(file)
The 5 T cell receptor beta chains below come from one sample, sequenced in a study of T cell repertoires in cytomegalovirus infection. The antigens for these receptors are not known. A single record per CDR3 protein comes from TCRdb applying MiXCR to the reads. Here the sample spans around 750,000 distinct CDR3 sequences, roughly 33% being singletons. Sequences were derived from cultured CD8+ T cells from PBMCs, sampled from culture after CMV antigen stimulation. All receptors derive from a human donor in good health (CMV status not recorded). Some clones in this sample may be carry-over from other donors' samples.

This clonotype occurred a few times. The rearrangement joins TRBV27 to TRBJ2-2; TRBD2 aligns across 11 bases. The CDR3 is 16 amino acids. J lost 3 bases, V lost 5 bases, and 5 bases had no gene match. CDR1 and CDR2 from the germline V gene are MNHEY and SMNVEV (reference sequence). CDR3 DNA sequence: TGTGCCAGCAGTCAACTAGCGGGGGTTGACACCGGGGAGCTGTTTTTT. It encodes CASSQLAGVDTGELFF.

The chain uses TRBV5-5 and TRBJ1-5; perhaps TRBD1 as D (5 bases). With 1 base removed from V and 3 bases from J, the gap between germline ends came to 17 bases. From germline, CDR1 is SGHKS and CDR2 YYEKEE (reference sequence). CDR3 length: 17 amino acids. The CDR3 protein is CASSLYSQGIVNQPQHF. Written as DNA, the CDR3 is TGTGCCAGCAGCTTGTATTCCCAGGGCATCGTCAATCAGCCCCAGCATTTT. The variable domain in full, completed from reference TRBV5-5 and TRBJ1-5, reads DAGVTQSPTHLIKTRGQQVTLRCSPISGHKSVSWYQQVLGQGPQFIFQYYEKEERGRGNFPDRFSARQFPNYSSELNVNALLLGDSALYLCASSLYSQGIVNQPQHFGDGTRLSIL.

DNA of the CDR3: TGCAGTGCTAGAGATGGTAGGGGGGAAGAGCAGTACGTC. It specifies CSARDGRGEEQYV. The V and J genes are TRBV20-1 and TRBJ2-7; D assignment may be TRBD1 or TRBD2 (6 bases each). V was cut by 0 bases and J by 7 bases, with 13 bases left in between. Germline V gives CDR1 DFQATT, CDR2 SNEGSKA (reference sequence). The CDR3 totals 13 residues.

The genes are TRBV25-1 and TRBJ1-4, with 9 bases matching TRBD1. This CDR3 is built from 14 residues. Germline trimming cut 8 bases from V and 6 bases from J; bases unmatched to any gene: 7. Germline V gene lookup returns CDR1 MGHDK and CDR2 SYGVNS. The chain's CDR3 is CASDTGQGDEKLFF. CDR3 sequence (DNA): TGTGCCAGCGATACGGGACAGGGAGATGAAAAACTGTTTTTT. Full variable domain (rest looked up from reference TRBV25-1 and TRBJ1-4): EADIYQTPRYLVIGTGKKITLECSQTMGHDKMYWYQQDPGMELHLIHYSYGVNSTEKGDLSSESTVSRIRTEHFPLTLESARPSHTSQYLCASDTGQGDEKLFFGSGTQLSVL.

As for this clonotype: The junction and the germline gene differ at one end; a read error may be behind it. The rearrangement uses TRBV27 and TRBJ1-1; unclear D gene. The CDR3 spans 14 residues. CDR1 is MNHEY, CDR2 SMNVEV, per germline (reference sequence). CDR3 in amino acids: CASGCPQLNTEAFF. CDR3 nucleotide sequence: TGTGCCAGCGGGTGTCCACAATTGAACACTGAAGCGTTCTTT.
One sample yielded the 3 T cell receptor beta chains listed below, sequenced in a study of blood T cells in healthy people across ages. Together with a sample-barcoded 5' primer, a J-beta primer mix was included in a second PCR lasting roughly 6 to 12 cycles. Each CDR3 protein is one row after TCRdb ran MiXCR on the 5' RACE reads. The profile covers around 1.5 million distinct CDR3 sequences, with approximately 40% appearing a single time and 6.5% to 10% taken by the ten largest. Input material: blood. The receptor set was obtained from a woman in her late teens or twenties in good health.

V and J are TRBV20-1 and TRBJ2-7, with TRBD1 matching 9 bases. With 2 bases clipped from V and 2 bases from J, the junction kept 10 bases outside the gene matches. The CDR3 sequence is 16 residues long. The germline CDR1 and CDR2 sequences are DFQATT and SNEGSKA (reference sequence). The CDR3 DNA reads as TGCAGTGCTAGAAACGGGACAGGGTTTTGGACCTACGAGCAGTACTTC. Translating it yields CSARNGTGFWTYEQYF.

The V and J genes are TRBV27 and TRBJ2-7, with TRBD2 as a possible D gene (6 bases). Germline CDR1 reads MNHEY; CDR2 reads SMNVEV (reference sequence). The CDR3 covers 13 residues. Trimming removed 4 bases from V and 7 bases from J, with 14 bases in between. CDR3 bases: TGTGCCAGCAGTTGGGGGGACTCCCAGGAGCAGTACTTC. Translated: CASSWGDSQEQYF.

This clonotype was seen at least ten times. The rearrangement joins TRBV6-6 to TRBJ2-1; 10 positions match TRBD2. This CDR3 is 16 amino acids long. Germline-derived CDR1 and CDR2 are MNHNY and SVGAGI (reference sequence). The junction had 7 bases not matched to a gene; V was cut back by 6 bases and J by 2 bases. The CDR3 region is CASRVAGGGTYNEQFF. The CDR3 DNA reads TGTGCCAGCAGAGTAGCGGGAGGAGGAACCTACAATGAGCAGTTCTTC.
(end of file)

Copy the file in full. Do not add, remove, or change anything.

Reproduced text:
The 5 T cell receptor beta chains below come from one sample, sequenced in a study of T cell repertoires in cytomegalovirus infection. The antigens for these receptors are not known. A single record per CDR3 protein comes from TCRdb applying MiXCR to the reads. Here the sample spans around 750,000 distinct CDR3 sequences, roughly 33% being singletons. Sequences were derived from cultured CD8+ T cells from PBMCs, sampled from culture after CMV antigen stimulation. All receptors derive from a human donor in good health (CMV status not recorded). Some clones in this sample may be carry-over from other donors' samples.

This clonotype occurred a few times. The rearrangement joins TRBV27 to TRBJ2-2; TRBD2 aligns across 11 bases. The CDR3 is 16 amino acids. J lost 3 bases, V lost 5 bases, and 5 bases had no gene match. CDR1 and CDR2 from the germline V gene are MNHEY and SMNVEV (reference sequence). CDR3 DNA sequence: TGTGCCAGCAGTCAACTAGCGGGGGTTGACACCGGGGAGCTGTTTTTT. It encodes CASSQLAGVDTGELFF.

The chain uses TRBV5-5 and TRBJ1-5; perhaps TRBD1 as D (5 bases). With 1 base removed from V and 3 bases from J, the gap between germline ends came to 17 bases. From germline, CDR1 is SGHKS and CDR2 YYEKEE (reference sequence). CDR3 length: 17 amino acids. The CDR3 protein is CASSLYSQGIVNQPQHF. Written as DNA, the CDR3 is TGTGCCAGCAGCTTGTATTCCCAGGGCATCGTCAATCAGCCCCAGCATTTT. The variable domain in full, completed from reference TRBV5-5 and TRBJ1-5, reads DAGVTQSPTHLIKTRGQQVTLRCSPISGHKSVSWYQQVLGQGPQFIFQYYEKEERGRGNFPDRFSARQFPNYSSELNVNALLLGDSALYLCASSLYSQGIVNQPQHFGDGTRLSIL.

DNA of the CDR3: TGCAGTGCTAGAGATGGTAGGGGGGAAGAGCAGTACGTC. It specifies CSARDGRGEEQYV. The V and J genes are TRBV20-1 and TRBJ2-7; D assignment may be TRBD1 or TRBD2 (6 bases each). V was cut by 0 bases and J by 7 bases, with 13 bases left in between. Germline V gives CDR1 DFQATT, CDR2 SNEGSKA (reference sequence). The CDR3 totals 13 residues.

The genes are TRBV25-1 and TRBJ1-4, with 9 bases matching TRBD1. This CDR3 is built from 14 residues. Germline trimming cut 8 bases from V and 6 bases from J; bases unmatched to any gene: 7. Germline V gene lookup returns CDR1 MGHDK and CDR2 SYGVNS. The chain's CDR3 is CASDTGQGDEKLFF. CDR3 sequence (DNA): TGTGCCAGCGATACGGGACAGGGAGATGAAAAACTGTTTTTT. Full variable domain (rest looked up from reference TRBV25-1 and TRBJ1-4): EADIYQTPRYLVIGTGKKITLECSQTMGHDKMYWYQQDPGMELHLIHYSYGVNSTEKGDLSSESTVSRIRTEHFPLTLESARPSHTSQYLCASDTGQGDEKLFFGSGTQLSVL.

As for this clonotype: The junction and the germline gene differ at one end; a read error may be behind it. The rearrangement uses TRBV27 and TRBJ1-1; unclear D gene. The CDR3 spans 14 residues. CDR1 is MNHEY, CDR2 SMNVEV, per germline (reference sequence). CDR3 in amino acids: CASGCPQLNTEAFF. CDR3 nucleotide sequence: TGTGCCAGCGGGTGTCCACAATTGAACACTGAAGCGTTCTTT.
One sample yielded the 3 T cell receptor beta chains listed below, sequenced in a study of blood T cells in healthy people across ages. Together with a sample-barcoded 5' primer, a J-beta primer mix was included in a second PCR lasting roughly 6 to 12 cycles. Each CDR3 protein is one row after TCRdb ran MiXCR on the 5' RACE reads. The profile covers around 1.5 million distinct CDR3 sequences, with approximately 40% appearing a single time and 6.5% to 10% taken by the ten largest. Input material: blood. The receptor set was obtained from a woman in her late teens or twenties in good health.

V and J are TRBV20-1 and TRBJ2-7, with TRBD1 matching 9 bases. With 2 bases clipped from V and 2 bases from J, the junction kept 10 bases outside the gene matches. The CDR3 sequence is 16 residues long. The germline CDR1 and CDR2 sequences are DFQATT and SNEGSKA (reference sequence). The CDR3 DNA reads as TGCAGTGCTAGAAACGGGACAGGGTTTTGGACCTACGAGCAGTACTTC. Translating it yields CSARNGTGFWTYEQYF.

The V and J genes are TRBV27 and TRBJ2-7, with TRBD2 as a possible D gene (6 bases). Germline CDR1 reads MNHEY; CDR2 reads SMNVEV (reference sequence). The CDR3 covers 13 residues. Trimming removed 4 bases from V and 7 bases from J, with 14 bases in between. CDR3 bases: TGTGCCAGCAGTTGGGGGGACTCCCAGGAGCAGTACTTC. Translated: CASSWGDSQEQYF.

This clonotype was seen at least ten times. The rearrangement joins TRBV6-6 to TRBJ2-1; 10 positions match TRBD2. This CDR3 is 16 amino acids long. Germline-derived CDR1 and CDR2 are MNHNY and SVGAGI (reference sequence). The junction had 7 bases not matched to a gene; V was cut back by 6 bases and J by 2 bases. The CDR3 region is CASRVAGGGTYNEQFF. The CDR3 DNA reads TGTGCCAGCAGAGTAGCGGGAGGAGGAACCTACAATGAGCAGTTCTTC.